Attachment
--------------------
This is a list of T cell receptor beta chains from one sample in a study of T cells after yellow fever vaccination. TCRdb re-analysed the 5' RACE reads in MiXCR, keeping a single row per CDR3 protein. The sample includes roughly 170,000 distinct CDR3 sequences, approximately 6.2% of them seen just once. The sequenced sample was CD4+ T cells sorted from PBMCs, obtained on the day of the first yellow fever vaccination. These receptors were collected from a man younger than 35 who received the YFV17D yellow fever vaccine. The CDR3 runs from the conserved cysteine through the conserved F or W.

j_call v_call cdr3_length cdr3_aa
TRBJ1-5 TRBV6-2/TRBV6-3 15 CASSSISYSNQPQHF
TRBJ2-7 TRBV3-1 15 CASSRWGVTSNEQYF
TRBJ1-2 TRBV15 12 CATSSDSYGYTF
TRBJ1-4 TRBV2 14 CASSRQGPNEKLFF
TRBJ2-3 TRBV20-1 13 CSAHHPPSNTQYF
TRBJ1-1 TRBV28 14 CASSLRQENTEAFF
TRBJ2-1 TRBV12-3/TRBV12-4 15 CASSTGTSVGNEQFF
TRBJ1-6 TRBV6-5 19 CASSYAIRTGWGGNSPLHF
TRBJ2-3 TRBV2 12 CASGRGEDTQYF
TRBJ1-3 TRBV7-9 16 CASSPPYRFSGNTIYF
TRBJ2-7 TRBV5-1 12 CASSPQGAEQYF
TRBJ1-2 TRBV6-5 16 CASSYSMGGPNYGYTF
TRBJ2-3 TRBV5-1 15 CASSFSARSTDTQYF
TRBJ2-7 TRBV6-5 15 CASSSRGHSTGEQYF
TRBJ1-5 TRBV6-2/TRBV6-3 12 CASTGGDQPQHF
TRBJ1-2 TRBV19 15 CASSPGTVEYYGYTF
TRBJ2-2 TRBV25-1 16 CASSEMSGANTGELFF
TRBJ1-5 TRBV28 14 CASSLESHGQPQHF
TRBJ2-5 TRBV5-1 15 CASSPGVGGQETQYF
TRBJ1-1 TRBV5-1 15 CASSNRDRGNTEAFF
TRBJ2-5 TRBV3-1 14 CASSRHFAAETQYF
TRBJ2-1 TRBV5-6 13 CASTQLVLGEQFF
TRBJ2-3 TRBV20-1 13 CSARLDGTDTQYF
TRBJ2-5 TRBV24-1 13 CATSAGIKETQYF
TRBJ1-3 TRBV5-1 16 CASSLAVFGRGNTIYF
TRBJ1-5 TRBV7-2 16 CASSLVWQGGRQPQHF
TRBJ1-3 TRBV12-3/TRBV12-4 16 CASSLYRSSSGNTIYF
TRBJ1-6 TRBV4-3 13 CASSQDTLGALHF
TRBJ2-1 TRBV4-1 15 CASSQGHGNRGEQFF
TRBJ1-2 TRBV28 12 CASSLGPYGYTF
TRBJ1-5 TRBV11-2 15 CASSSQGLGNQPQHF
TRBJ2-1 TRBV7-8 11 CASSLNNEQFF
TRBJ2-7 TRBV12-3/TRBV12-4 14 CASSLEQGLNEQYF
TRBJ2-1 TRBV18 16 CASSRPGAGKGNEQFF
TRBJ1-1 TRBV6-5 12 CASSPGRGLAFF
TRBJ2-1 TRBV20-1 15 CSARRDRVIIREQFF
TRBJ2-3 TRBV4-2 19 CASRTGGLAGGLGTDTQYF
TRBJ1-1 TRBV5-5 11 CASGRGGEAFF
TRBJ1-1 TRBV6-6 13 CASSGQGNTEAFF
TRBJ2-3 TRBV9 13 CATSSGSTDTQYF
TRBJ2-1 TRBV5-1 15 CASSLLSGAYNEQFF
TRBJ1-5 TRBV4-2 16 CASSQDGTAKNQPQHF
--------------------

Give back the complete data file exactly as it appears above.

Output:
This is a list of T cell receptor beta chains from one sample in a study of T cells after yellow fever vaccination. TCRdb re-analysed the 5' RACE reads in MiXCR, keeping a single row per CDR3 protein. The sample includes roughly 170,000 distinct CDR3 sequences, approximately 6.2% of them seen just once. The sequenced sample was CD4+ T cells sorted from PBMCs, obtained on the day of the first yellow fever vaccination. These receptors were collected from a man younger than 35 who received the YFV17D yellow fever vaccine. The CDR3 runs from the conserved cysteine through the conserved F or W.

j_call v_call cdr3_length cdr3_aa
TRBJ1-5 TRBV6-2/TRBV6-3 15 CASSSISYSNQPQHF
TRBJ2-7 TRBV3-1 15 CASSRWGVTSNEQYF
TRBJ1-2 TRBV15 12 CATSSDSYGYTF
TRBJ1-4 TRBV2 14 CASSRQGPNEKLFF
TRBJ2-3 TRBV20-1 13 CSAHHPPSNTQYF
TRBJ1-1 TRBV28 14 CASSLRQENTEAFF
TRBJ2-1 TRBV12-3/TRBV12-4 15 CASSTGTSVGNEQFF
TRBJ1-6 TRBV6-5 19 CASSYAIRTGWGGNSPLHF
TRBJ2-3 TRBV2 12 CASGRGEDTQYF
TRBJ1-3 TRBV7-9 16 CASSPPYRFSGNTIYF
TRBJ2-7 TRBV5-1 12 CASSPQGAEQYF
TRBJ1-2 TRBV6-5 16 CASSYSMGGPNYGYTF
TRBJ2-3 TRBV5-1 15 CASSFSARSTDTQYF
TRBJ2-7 TRBV6-5 15 CASSSRGHSTGEQYF
TRBJ1-5 TRBV6-2/TRBV6-3 12 CASTGGDQPQHF
TRBJ1-2 TRBV19 15 CASSPGTVEYYGYTF
TRBJ2-2 TRBV25-1 16 CASSEMSGANTGELFF
TRBJ1-5 TRBV28 14 CASSLESHGQPQHF
TRBJ2-5 TRBV5-1 15 CASSPGVGGQETQYF
TRBJ1-1 TRBV5-1 15 CASSNRDRGNTEAFF
TRBJ2-5 TRBV3-1 14 CASSRHFAAETQYF
TRBJ2-1 TRBV5-6 13 CASTQLVLGEQFF
TRBJ2-3 TRBV20-1 13 CSARLDGTDTQYF
TRBJ2-5 TRBV24-1 13 CATSAGIKETQYF
TRBJ1-3 TRBV5-1 16 CASSLAVFGRGNTIYF
TRBJ1-5 TRBV7-2 16 CASSLVWQGGRQPQHF
TRBJ1-3 TRBV12-3/TRBV12-4 16 CASSLYRSSSGNTIYF
TRBJ1-6 TRBV4-3 13 CASSQDTLGALHF
TRBJ2-1 TRBV4-1 15 CASSQGHGNRGEQFF
TRBJ1-2 TRBV28 12 CASSLGPYGYTF
TRBJ1-5 TRBV11-2 15 CASSSQGLGNQPQHF
TRBJ2-1 TRBV7-8 11 CASSLNNEQFF
TRBJ2-7 TRBV12-3/TRBV12-4 14 CASSLEQGLNEQYF
TRBJ2-1 TRBV18 16 CASSRPGAGKGNEQFF
TRBJ1-1 TRBV6-5 12 CASSPGRGLAFF
TRBJ2-1 TRBV20-1 15 CSARRDRVIIREQFF
TRBJ2-3 TRBV4-2 19 CASRTGGLAGGLGTDTQYF
TRBJ1-1 TRBV5-5 11 CASGRGGEAFF
TRBJ1-1 TRBV6-6 13 CASSGQGNTEAFF
TRBJ2-3 TRBV9 13 CATSSGSTDTQYF
TRBJ2-1 TRBV5-1 15 CASSLLSGAYNEQFF
TRBJ1-5 TRBV4-2 16 CASSQDGTAKNQPQHF